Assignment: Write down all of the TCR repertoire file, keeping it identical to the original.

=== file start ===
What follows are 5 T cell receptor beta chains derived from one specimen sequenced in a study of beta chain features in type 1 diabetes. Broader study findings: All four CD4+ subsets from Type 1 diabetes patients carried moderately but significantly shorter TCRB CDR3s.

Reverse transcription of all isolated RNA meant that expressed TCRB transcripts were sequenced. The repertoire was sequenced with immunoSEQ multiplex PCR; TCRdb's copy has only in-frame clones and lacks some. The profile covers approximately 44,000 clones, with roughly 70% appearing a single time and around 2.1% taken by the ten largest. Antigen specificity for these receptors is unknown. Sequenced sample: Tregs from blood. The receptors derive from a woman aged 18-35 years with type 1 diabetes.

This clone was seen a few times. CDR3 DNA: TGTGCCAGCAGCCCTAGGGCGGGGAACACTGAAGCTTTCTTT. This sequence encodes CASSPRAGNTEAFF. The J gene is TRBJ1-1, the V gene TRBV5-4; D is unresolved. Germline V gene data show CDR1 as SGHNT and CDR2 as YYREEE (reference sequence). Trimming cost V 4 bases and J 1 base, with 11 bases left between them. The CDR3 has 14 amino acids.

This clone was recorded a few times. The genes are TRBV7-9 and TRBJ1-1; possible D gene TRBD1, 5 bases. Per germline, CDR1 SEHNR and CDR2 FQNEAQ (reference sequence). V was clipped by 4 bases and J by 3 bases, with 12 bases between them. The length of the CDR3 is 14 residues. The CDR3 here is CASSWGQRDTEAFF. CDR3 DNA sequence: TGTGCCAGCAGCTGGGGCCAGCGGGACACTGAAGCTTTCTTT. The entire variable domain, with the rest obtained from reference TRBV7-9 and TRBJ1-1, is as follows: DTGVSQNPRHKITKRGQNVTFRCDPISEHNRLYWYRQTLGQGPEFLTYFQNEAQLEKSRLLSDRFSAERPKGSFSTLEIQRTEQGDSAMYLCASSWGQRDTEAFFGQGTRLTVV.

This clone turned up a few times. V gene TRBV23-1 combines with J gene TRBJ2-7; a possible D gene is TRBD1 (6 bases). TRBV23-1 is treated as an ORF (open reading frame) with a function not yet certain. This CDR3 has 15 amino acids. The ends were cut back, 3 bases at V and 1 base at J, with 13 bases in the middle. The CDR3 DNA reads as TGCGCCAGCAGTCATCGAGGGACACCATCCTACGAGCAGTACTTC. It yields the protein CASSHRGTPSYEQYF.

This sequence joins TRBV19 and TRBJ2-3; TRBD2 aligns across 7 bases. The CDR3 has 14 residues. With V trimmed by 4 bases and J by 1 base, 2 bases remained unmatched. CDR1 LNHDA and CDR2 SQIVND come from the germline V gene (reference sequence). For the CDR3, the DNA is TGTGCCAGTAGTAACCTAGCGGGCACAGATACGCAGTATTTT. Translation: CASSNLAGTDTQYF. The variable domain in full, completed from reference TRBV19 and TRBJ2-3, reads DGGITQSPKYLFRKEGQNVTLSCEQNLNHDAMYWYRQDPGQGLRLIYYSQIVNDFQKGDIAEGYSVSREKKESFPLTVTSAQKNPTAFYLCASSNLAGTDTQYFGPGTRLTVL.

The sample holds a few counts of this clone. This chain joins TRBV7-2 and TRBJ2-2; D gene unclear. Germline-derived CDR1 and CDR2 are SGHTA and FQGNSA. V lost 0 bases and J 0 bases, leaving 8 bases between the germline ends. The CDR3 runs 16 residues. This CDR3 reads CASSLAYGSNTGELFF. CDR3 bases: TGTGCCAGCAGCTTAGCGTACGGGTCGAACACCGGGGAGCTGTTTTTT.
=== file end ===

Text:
What follows are 5 T cell receptor beta chains derived from one specimen sequenced in a study of beta chain features in type 1 diabetes. Broader study findings: All four CD4+ subsets from Type 1 diabetes patients carried moderately but significantly shorter TCRB CDR3s.

Reverse transcription of all isolated RNA meant that expressed TCRB transcripts were sequenced. The repertoire was sequenced with immunoSEQ multiplex PCR; TCRdb's copy has only in-frame clones and lacks some. The profile covers approximately 44,000 clones, with roughly 70% appearing a single time and around 2.1% taken by the ten largest. Antigen specificity for these receptors is unknown. Sequenced sample: Tregs from blood. The receptors derive from a woman aged 18-35 years with type 1 diabetes.

This clone was seen a few times. CDR3 DNA: TGTGCCAGCAGCCCTAGGGCGGGGAACACTGAAGCTTTCTTT. This sequence encodes CASSPRAGNTEAFF. The J gene is TRBJ1-1, the V gene TRBV5-4; D is unresolved. Germline V gene data show CDR1 as SGHNT and CDR2 as YYREEE (reference sequence). Trimming cost V 4 bases and J 1 base, with 11 bases left between them. The CDR3 has 14 amino acids.

This clone was recorded a few times. The genes are TRBV7-9 and TRBJ1-1; possible D gene TRBD1, 5 bases. Per germline, CDR1 SEHNR and CDR2 FQNEAQ (reference sequence). V was clipped by 4 bases and J by 3 bases, with 12 bases between them. The length of the CDR3 is 14 residues. The CDR3 here is CASSWGQRDTEAFF. CDR3 DNA sequence: TGTGCCAGCAGCTGGGGCCAGCGGGACACTGAAGCTTTCTTT. The entire variable domain, with the rest obtained from reference TRBV7-9 and TRBJ1-1, is as follows: DTGVSQNPRHKITKRGQNVTFRCDPISEHNRLYWYRQTLGQGPEFLTYFQNEAQLEKSRLLSDRFSAERPKGSFSTLEIQRTEQGDSAMYLCASSWGQRDTEAFFGQGTRLTVV.

This clone turned up a few times. V gene TRBV23-1 combines with J gene TRBJ2-7; a possible D gene is TRBD1 (6 bases). TRBV23-1 is treated as an ORF (open reading frame) with a function not yet certain. This CDR3 has 15 amino acids. The ends were cut back, 3 bases at V and 1 base at J, with 13 bases in the middle. The CDR3 DNA reads as TGCGCCAGCAGTCATCGAGGGACACCATCCTACGAGCAGTACTTC. It yields the protein CASSHRGTPSYEQYF.

This sequence joins TRBV19 and TRBJ2-3; TRBD2 aligns across 7 bases. The CDR3 has 14 residues. With V trimmed by 4 bases and J by 1 base, 2 bases remained unmatched. CDR1 LNHDA and CDR2 SQIVND come from the germline V gene (reference sequence). For the CDR3, the DNA is TGTGCCAGTAGTAACCTAGCGGGCACAGATACGCAGTATTTT. Translation: CASSNLAGTDTQYF. The variable domain in full, completed from reference TRBV19 and TRBJ2-3, reads DGGITQSPKYLFRKEGQNVTLSCEQNLNHDAMYWYRQDPGQGLRLIYYSQIVNDFQKGDIAEGYSVSREKKESFPLTVTSAQKNPTAFYLCASSNLAGTDTQYFGPGTRLTVL.

The sample holds a few counts of this clone. This chain joins TRBV7-2 and TRBJ2-2; D gene unclear. Germline-derived CDR1 and CDR2 are SGHTA and FQGNSA. V lost 0 bases and J 0 bases, leaving 8 bases between the germline ends. The CDR3 runs 16 residues. This CDR3 reads CASSLAYGSNTGELFF. CDR3 bases: TGTGCCAGCAGCTTAGCGTACGGGTCGAACACCGGGGAGCTGTTTTTT.